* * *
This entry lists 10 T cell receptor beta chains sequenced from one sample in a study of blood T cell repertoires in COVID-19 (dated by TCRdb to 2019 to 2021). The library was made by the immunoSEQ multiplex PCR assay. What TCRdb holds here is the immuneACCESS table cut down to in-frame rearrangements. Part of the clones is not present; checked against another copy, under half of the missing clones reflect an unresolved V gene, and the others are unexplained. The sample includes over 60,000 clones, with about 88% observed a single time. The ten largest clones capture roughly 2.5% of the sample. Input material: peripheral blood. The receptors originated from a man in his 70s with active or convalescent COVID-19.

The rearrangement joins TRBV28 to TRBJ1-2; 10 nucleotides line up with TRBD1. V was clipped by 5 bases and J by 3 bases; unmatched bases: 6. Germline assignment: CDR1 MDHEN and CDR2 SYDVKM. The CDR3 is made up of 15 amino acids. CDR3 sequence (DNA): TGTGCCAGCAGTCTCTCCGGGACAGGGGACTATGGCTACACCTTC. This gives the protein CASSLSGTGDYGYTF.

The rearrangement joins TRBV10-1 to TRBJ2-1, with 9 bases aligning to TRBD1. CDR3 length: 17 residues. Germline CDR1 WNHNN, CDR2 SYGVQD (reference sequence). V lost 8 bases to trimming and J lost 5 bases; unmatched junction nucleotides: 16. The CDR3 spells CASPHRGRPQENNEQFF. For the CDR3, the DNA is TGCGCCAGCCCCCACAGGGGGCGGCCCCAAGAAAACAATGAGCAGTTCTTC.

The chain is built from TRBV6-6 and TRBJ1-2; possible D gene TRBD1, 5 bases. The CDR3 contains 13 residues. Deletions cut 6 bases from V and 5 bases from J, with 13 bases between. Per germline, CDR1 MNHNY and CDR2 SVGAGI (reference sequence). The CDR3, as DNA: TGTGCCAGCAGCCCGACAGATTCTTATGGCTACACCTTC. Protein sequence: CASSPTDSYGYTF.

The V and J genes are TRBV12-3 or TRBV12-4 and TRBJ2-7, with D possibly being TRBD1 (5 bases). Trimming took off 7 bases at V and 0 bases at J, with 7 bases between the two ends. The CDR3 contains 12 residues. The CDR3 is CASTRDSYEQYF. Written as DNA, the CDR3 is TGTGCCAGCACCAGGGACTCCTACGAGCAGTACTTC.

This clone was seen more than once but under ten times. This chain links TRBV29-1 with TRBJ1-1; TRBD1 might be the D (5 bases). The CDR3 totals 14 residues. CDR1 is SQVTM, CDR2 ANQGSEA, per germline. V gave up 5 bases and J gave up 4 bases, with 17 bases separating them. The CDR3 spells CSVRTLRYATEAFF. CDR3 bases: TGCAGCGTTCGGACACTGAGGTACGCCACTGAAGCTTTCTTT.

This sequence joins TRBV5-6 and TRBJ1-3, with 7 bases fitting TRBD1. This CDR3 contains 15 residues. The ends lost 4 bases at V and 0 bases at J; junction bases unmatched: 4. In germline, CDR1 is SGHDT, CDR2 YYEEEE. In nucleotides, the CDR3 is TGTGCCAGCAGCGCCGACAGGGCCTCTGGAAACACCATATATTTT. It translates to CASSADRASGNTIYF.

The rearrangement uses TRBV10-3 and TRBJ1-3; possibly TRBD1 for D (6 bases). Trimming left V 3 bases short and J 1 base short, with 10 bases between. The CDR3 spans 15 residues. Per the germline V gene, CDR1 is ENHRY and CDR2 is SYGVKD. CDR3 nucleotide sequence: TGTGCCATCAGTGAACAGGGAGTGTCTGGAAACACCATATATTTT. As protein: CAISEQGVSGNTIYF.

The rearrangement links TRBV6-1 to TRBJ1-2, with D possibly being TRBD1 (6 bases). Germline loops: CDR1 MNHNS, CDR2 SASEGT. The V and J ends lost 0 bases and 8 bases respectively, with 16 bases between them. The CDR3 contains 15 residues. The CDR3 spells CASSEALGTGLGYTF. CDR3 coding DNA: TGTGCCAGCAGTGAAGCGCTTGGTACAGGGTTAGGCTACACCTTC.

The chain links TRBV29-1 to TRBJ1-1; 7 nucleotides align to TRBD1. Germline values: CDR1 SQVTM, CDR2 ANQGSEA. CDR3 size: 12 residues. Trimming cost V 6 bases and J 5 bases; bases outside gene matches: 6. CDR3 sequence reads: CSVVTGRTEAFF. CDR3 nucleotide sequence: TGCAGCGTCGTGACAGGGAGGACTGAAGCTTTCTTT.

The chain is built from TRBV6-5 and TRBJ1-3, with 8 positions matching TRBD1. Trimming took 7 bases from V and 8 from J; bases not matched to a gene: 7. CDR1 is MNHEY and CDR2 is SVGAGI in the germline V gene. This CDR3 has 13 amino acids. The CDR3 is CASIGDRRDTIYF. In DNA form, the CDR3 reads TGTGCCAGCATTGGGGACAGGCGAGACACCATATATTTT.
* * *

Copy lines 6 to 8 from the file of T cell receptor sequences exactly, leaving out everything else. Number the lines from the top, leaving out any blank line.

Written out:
This clone was seen more than once but under ten times. This chain links TRBV29-1 with TRBJ1-1; TRBD1 might be the D (5 bases). The CDR3 totals 14 residues. CDR1 is SQVTM, CDR2 ANQGSEA, per germline. V gave up 5 bases and J gave up 4 bases, with 17 bases separating them. The CDR3 spells CSVRTLRYATEAFF. CDR3 bases: TGCAGCGTTCGGACACTGAGGTACGCCACTGAAGCTTTCTTT.

This sequence joins TRBV5-6 and TRBJ1-3, with 7 bases fitting TRBD1. This CDR3 contains 15 residues. The ends lost 4 bases at V and 0 bases at J; junction bases unmatched: 4. In germline, CDR1 is SGHDT, CDR2 YYEEEE. In nucleotides, the CDR3 is TGTGCCAGCAGCGCCGACAGGGCCTCTGGAAACACCATATATTTT. It translates to CASSADRASGNTIYF.

The rearrangement uses TRBV10-3 and TRBJ1-3; possibly TRBD1 for D (6 bases). Trimming left V 3 bases short and J 1 base short, with 10 bases between. The CDR3 spans 15 residues. Per the germline V gene, CDR1 is ENHRY and CDR2 is SYGVKD. CDR3 nucleotide sequence: TGTGCCATCAGTGAACAGGGAGTGTCTGGAAACACCATATATTTT. As protein: CAISEQGVSGNTIYF.